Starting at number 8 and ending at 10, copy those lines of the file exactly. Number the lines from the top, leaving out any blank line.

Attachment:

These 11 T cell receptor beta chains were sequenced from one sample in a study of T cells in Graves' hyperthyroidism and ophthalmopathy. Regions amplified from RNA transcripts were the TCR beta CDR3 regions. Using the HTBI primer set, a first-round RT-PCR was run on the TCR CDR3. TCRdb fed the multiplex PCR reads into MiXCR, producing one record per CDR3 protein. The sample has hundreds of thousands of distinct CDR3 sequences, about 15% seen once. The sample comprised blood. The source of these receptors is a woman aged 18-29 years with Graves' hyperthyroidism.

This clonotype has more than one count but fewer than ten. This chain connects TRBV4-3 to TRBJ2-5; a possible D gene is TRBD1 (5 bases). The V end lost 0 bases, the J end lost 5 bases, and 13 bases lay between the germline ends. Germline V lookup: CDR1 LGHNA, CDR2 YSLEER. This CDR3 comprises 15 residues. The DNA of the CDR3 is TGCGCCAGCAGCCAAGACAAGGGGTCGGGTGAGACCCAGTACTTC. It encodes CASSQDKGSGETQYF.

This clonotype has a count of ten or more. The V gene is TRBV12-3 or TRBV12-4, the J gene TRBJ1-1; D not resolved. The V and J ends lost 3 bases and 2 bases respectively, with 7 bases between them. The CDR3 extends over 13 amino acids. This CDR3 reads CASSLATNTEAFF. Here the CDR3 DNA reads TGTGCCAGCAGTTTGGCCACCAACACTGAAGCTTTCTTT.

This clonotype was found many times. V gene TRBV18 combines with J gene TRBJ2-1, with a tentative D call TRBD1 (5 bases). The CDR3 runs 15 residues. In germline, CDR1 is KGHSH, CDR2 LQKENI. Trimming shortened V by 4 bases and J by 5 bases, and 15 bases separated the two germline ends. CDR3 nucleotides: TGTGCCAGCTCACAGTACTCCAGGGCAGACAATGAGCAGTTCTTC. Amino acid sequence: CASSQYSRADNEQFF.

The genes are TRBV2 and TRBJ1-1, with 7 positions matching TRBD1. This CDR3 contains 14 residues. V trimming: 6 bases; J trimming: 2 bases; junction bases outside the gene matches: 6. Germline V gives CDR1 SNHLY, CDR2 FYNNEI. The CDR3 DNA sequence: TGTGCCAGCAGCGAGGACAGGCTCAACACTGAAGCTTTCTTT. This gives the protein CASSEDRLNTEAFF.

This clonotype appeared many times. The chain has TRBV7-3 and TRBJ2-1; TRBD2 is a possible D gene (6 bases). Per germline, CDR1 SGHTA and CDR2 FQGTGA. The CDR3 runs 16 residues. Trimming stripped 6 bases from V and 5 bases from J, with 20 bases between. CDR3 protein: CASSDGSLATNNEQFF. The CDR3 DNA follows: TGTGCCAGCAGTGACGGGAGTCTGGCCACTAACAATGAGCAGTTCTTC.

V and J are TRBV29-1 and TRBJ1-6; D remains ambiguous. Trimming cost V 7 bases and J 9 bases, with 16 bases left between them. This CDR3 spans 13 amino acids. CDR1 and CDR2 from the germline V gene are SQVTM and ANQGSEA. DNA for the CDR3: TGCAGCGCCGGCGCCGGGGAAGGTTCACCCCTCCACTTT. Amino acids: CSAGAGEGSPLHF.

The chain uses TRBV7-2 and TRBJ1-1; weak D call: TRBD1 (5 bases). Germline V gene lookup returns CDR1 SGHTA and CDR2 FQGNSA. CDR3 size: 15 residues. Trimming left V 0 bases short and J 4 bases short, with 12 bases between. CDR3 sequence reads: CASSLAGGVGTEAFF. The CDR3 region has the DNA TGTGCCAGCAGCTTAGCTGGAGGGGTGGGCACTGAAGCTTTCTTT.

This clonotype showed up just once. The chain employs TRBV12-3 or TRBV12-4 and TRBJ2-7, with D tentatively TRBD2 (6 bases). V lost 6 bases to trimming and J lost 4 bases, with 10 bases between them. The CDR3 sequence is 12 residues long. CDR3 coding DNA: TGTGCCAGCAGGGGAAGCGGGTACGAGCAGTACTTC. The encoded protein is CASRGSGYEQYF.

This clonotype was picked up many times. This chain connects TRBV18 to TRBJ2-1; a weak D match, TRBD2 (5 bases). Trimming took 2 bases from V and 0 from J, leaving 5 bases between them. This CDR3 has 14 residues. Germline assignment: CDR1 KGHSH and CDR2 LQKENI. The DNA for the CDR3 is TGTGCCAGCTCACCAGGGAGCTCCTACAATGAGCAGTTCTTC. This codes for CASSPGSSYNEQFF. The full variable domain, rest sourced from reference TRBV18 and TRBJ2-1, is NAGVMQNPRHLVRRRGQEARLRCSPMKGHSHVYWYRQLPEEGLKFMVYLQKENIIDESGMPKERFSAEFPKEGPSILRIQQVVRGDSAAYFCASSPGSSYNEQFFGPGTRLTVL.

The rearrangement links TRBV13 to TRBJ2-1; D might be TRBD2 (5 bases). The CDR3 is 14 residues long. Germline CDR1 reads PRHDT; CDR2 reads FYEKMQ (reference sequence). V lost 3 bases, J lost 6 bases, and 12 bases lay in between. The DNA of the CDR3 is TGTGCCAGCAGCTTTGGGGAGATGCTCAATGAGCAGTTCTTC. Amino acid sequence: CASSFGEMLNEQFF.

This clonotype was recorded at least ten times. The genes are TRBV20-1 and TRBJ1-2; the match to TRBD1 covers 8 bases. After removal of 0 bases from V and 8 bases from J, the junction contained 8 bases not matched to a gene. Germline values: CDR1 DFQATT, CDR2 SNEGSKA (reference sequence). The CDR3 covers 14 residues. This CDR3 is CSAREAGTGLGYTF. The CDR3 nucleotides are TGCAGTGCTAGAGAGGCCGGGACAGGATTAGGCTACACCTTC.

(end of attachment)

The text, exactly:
The chain uses TRBV7-2 and TRBJ1-1; weak D call: TRBD1 (5 bases). Germline V gene lookup returns CDR1 SGHTA and CDR2 FQGNSA. CDR3 size: 15 residues. Trimming left V 0 bases short and J 4 bases short, with 12 bases between. CDR3 sequence reads: CASSLAGGVGTEAFF. The CDR3 region has the DNA TGTGCCAGCAGCTTAGCTGGAGGGGTGGGCACTGAAGCTTTCTTT.

This clonotype showed up just once. The chain employs TRBV12-3 or TRBV12-4 and TRBJ2-7, with D tentatively TRBD2 (6 bases). V lost 6 bases to trimming and J lost 4 bases, with 10 bases between them. The CDR3 sequence is 12 residues long. CDR3 coding DNA: TGTGCCAGCAGGGGAAGCGGGTACGAGCAGTACTTC. The encoded protein is CASRGSGYEQYF.

This clonotype was picked up many times. This chain connects TRBV18 to TRBJ2-1; a weak D match, TRBD2 (5 bases). Trimming took 2 bases from V and 0 from J, leaving 5 bases between them. This CDR3 has 14 residues. Germline assignment: CDR1 KGHSH and CDR2 LQKENI. The DNA for the CDR3 is TGTGCCAGCTCACCAGGGAGCTCCTACAATGAGCAGTTCTTC. This codes for CASSPGSSYNEQFF. The full variable domain, rest sourced from reference TRBV18 and TRBJ2-1, is NAGVMQNPRHLVRRRGQEARLRCSPMKGHSHVYWYRQLPEEGLKFMVYLQKENIIDESGMPKERFSAEFPKEGPSILRIQQVVRGDSAAYFCASSPGSSYNEQFFGPGTRLTVL.